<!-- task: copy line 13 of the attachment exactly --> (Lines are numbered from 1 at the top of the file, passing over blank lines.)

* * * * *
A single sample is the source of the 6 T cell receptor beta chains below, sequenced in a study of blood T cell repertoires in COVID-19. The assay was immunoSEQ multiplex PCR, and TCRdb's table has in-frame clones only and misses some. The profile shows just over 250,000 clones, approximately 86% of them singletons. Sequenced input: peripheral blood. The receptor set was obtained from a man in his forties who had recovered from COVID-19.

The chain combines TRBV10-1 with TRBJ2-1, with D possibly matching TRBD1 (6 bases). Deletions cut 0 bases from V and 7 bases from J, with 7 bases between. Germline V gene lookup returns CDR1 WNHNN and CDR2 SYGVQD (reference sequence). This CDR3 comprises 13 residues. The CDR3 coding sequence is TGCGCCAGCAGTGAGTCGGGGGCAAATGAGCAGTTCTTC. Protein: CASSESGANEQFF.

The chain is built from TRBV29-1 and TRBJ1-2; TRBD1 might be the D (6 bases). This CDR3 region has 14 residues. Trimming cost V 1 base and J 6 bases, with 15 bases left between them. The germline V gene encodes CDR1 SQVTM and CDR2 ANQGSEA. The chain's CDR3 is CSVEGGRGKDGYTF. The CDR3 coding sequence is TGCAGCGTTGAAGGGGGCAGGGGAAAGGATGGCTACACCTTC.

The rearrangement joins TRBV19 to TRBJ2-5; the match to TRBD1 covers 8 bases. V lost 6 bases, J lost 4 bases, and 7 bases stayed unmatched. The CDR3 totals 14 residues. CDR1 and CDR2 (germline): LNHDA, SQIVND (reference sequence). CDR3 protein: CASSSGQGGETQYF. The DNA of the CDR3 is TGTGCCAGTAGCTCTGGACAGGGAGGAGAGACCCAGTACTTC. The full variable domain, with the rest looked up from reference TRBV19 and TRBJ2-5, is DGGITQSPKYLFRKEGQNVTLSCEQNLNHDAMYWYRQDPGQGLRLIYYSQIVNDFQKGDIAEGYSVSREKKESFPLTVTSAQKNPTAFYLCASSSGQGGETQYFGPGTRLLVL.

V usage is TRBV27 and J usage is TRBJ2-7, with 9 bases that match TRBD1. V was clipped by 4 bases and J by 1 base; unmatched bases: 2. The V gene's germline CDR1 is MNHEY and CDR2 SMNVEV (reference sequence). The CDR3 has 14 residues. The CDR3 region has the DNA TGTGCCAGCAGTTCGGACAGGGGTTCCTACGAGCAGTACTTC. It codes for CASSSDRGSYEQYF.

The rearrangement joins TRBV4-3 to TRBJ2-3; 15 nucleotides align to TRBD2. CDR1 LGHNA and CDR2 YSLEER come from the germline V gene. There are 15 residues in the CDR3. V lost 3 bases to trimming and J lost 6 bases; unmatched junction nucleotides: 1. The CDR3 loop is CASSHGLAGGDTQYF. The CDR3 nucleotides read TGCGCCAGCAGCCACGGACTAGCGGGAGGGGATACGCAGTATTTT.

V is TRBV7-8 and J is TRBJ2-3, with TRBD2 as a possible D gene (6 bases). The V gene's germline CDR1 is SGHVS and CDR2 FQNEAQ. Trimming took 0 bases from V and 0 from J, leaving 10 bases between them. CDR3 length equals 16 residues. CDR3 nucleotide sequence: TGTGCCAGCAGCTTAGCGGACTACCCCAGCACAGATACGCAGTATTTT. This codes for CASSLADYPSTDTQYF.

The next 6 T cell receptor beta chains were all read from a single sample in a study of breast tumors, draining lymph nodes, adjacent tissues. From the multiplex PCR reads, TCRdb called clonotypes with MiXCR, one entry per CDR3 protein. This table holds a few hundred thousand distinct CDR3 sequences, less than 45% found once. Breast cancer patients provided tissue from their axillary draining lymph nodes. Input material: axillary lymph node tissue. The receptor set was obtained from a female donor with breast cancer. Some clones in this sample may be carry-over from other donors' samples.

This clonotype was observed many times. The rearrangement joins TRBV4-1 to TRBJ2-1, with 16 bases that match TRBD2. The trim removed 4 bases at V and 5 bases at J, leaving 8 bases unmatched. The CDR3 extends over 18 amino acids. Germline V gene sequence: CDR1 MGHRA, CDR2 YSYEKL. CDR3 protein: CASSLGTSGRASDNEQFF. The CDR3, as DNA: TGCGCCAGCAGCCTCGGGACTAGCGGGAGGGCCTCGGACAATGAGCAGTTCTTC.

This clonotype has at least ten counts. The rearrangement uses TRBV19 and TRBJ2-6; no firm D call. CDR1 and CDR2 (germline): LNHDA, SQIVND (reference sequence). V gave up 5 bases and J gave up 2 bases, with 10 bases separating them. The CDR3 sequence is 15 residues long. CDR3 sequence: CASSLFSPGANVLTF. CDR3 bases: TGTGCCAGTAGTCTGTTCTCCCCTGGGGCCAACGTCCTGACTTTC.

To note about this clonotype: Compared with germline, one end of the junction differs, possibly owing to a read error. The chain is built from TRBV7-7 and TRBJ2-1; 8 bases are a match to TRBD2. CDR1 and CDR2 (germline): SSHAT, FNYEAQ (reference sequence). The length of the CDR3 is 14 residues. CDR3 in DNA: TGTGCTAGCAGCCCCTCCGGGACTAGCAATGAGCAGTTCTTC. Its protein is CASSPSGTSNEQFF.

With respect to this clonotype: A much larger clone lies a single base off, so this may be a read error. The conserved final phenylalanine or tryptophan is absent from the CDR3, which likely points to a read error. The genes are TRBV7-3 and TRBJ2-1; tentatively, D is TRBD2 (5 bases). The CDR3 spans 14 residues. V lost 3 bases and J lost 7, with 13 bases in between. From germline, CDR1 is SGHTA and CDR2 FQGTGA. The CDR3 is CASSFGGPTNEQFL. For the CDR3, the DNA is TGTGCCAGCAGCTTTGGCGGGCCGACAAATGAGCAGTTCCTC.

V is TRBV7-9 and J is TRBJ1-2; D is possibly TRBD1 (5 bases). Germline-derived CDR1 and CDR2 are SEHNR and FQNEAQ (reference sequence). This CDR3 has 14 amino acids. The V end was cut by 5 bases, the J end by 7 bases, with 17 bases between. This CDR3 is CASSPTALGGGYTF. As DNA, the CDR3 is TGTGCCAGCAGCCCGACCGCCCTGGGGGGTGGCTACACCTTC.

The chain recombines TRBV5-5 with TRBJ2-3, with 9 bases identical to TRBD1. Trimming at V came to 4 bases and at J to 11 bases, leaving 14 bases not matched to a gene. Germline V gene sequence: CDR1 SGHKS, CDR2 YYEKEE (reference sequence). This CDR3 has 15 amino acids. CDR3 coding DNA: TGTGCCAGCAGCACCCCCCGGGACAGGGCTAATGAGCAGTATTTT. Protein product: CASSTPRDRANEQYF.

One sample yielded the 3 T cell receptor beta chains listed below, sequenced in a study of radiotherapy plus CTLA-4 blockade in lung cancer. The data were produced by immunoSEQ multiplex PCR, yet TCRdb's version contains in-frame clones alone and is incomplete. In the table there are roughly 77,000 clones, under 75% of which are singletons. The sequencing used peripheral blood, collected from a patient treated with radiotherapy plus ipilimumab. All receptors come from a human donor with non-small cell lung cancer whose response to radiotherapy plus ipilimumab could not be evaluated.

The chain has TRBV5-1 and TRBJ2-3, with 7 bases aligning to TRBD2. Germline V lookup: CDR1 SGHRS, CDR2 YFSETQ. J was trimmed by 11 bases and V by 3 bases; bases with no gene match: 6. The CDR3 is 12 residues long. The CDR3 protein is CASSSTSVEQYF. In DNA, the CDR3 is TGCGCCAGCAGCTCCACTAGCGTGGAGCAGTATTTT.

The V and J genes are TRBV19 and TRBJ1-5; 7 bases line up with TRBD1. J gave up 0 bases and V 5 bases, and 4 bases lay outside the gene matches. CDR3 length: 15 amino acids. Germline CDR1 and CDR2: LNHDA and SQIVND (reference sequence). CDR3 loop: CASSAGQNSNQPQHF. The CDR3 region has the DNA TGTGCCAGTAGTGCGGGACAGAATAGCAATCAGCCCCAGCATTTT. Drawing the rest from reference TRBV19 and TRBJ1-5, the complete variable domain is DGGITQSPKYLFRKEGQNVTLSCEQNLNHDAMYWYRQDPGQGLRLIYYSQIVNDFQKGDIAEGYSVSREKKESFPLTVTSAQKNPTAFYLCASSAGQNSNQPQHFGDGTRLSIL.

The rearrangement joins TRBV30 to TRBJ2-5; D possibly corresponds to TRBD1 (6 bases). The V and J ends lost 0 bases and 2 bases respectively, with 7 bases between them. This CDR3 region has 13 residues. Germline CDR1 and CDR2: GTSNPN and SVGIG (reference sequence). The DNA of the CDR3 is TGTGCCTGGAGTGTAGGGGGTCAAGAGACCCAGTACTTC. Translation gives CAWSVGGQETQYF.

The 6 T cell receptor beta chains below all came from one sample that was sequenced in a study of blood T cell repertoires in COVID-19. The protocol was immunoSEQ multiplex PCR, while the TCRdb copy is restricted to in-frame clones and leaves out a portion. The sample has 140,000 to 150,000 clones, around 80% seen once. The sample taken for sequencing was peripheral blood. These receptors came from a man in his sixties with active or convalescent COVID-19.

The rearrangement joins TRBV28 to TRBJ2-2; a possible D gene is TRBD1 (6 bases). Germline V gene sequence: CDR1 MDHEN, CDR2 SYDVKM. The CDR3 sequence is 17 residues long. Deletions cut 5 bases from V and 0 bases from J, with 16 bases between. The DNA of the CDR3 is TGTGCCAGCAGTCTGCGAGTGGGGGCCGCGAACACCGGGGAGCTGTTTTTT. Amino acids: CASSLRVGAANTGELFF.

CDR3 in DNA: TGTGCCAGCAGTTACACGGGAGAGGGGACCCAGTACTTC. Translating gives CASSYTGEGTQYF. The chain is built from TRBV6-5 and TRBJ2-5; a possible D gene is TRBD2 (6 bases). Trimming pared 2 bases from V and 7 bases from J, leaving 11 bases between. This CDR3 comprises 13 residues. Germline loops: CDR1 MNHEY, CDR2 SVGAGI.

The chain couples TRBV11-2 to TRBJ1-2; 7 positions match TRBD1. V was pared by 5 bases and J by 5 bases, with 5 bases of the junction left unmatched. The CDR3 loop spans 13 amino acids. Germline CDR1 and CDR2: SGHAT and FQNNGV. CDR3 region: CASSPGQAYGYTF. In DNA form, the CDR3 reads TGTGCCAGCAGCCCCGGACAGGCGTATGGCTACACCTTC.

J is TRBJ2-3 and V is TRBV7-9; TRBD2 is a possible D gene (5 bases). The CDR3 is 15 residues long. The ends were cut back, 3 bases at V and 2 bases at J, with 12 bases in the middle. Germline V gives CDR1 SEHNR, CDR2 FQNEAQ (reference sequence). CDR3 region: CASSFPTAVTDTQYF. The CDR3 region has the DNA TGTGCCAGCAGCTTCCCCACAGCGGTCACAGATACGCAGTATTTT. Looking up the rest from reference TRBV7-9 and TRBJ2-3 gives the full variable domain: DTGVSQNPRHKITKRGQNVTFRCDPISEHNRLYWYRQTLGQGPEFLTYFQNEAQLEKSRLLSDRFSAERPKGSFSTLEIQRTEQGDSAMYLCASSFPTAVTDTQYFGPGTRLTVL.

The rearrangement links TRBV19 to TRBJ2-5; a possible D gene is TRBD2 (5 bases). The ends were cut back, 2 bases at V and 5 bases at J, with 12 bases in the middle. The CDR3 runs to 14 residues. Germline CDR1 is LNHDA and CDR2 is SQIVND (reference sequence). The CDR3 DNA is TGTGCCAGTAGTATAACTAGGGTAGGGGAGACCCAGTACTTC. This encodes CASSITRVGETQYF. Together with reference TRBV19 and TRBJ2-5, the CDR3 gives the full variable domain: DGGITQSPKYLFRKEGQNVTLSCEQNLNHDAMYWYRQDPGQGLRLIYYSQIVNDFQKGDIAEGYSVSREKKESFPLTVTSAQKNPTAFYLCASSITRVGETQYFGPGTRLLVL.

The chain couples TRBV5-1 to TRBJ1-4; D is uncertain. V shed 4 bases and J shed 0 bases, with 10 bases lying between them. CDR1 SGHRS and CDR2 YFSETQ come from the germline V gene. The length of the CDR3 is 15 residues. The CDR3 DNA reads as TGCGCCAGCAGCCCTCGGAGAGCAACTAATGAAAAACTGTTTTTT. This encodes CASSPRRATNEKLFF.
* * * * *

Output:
V is TRBV7-9 and J is TRBJ1-2; D is possibly TRBD1 (5 bases). Germline-derived CDR1 and CDR2 are SEHNR and FQNEAQ (reference sequence). This CDR3 has 14 amino acids. The V end was cut by 5 bases, the J end by 7 bases, with 17 bases between. This CDR3 is CASSPTALGGGYTF. As DNA, the CDR3 is TGTGCCAGCAGCCCGACCGCCCTGGGGGGTGGCTACACCTTC.